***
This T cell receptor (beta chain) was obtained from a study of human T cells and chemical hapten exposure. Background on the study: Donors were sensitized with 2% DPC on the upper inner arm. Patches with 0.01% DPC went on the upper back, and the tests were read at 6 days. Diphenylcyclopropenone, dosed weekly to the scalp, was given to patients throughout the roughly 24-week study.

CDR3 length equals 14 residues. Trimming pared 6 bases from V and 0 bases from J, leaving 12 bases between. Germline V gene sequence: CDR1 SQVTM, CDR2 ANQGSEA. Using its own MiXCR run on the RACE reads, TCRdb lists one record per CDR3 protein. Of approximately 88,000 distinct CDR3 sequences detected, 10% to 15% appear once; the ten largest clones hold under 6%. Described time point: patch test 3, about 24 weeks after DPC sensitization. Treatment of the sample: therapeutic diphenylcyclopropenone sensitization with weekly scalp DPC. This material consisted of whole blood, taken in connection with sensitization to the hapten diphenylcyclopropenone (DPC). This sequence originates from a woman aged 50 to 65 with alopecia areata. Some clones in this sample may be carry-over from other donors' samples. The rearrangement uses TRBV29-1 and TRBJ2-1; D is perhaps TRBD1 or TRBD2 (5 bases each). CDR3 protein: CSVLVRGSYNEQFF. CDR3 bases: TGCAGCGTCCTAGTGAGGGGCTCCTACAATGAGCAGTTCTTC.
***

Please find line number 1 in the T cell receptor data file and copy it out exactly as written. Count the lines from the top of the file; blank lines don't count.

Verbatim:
This T cell receptor (beta chain) was obtained from a study of human T cells and chemical hapten exposure. Background on the study: Donors were sensitized with 2% DPC on the upper inner arm. Patches with 0.01% DPC went on the upper back, and the tests were read at 6 days. Diphenylcyclopropenone, dosed weekly to the scalp, was given to patients throughout the roughly 24-week study.